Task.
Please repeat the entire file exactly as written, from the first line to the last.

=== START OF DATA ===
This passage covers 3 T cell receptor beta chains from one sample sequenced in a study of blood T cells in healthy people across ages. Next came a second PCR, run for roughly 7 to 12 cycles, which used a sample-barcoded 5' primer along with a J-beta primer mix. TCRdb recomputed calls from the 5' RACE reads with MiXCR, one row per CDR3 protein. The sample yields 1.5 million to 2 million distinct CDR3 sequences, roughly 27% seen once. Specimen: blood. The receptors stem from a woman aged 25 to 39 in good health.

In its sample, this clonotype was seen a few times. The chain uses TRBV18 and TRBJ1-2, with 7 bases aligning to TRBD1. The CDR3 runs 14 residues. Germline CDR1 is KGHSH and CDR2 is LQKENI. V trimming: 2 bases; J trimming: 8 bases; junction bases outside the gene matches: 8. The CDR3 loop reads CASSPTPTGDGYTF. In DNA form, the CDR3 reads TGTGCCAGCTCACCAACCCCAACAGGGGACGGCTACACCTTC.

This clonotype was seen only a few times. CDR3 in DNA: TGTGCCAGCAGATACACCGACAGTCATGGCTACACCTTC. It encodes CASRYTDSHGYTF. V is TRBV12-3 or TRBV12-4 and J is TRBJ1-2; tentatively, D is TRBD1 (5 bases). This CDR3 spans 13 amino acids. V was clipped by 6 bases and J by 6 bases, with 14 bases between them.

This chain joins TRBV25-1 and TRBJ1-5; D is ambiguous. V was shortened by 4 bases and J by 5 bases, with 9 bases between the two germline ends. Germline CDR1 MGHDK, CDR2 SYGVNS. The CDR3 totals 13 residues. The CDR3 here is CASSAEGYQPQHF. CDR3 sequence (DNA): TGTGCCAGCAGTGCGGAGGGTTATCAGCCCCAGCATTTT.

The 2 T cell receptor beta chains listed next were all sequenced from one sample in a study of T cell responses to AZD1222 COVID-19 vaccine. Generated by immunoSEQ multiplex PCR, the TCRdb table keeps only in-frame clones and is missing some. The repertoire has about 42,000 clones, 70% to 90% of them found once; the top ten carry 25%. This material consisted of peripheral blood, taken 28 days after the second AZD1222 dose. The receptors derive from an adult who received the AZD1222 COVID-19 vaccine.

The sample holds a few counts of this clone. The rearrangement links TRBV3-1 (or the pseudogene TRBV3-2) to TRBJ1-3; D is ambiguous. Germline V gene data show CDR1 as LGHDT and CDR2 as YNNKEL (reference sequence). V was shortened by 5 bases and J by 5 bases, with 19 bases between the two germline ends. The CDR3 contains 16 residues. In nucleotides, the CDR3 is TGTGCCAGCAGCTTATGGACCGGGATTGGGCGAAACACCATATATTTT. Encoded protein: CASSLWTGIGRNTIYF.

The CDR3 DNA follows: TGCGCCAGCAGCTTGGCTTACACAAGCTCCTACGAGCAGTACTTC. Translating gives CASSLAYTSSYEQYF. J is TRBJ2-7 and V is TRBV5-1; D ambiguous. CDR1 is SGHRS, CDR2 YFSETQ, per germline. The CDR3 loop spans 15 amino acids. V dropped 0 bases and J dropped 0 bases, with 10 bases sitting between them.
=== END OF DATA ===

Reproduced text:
This passage covers 3 T cell receptor beta chains from one sample sequenced in a study of blood T cells in healthy people across ages. Next came a second PCR, run for roughly 7 to 12 cycles, which used a sample-barcoded 5' primer along with a J-beta primer mix. TCRdb recomputed calls from the 5' RACE reads with MiXCR, one row per CDR3 protein. The sample yields 1.5 million to 2 million distinct CDR3 sequences, roughly 27% seen once. Specimen: blood. The receptors stem from a woman aged 25 to 39 in good health.

In its sample, this clonotype was seen a few times. The chain uses TRBV18 and TRBJ1-2, with 7 bases aligning to TRBD1. The CDR3 runs 14 residues. Germline CDR1 is KGHSH and CDR2 is LQKENI. V trimming: 2 bases; J trimming: 8 bases; junction bases outside the gene matches: 8. The CDR3 loop reads CASSPTPTGDGYTF. In DNA form, the CDR3 reads TGTGCCAGCTCACCAACCCCAACAGGGGACGGCTACACCTTC.

This clonotype was seen only a few times. CDR3 in DNA: TGTGCCAGCAGATACACCGACAGTCATGGCTACACCTTC. It encodes CASRYTDSHGYTF. V is TRBV12-3 or TRBV12-4 and J is TRBJ1-2; tentatively, D is TRBD1 (5 bases). This CDR3 spans 13 amino acids. V was clipped by 6 bases and J by 6 bases, with 14 bases between them.

This chain joins TRBV25-1 and TRBJ1-5; D is ambiguous. V was shortened by 4 bases and J by 5 bases, with 9 bases between the two germline ends. Germline CDR1 MGHDK, CDR2 SYGVNS. The CDR3 totals 13 residues. The CDR3 here is CASSAEGYQPQHF. CDR3 sequence (DNA): TGTGCCAGCAGTGCGGAGGGTTATCAGCCCCAGCATTTT.

The 2 T cell receptor beta chains listed next were all sequenced from one sample in a study of T cell responses to AZD1222 COVID-19 vaccine. Generated by immunoSEQ multiplex PCR, the TCRdb table keeps only in-frame clones and is missing some. The repertoire has about 42,000 clones, 70% to 90% of them found once; the top ten carry 25%. This material consisted of peripheral blood, taken 28 days after the second AZD1222 dose. The receptors derive from an adult who received the AZD1222 COVID-19 vaccine.

The sample holds a few counts of this clone. The rearrangement links TRBV3-1 (or the pseudogene TRBV3-2) to TRBJ1-3; D is ambiguous. Germline V gene data show CDR1 as LGHDT and CDR2 as YNNKEL (reference sequence). V was shortened by 5 bases and J by 5 bases, with 19 bases between the two germline ends. The CDR3 contains 16 residues. In nucleotides, the CDR3 is TGTGCCAGCAGCTTATGGACCGGGATTGGGCGAAACACCATATATTTT. Encoded protein: CASSLWTGIGRNTIYF.

The CDR3 DNA follows: TGCGCCAGCAGCTTGGCTTACACAAGCTCCTACGAGCAGTACTTC. Translating gives CASSLAYTSSYEQYF. J is TRBJ2-7 and V is TRBV5-1; D ambiguous. CDR1 is SGHRS, CDR2 YFSETQ, per germline. The CDR3 loop spans 15 amino acids. V dropped 0 bases and J dropped 0 bases, with 10 bases sitting between them.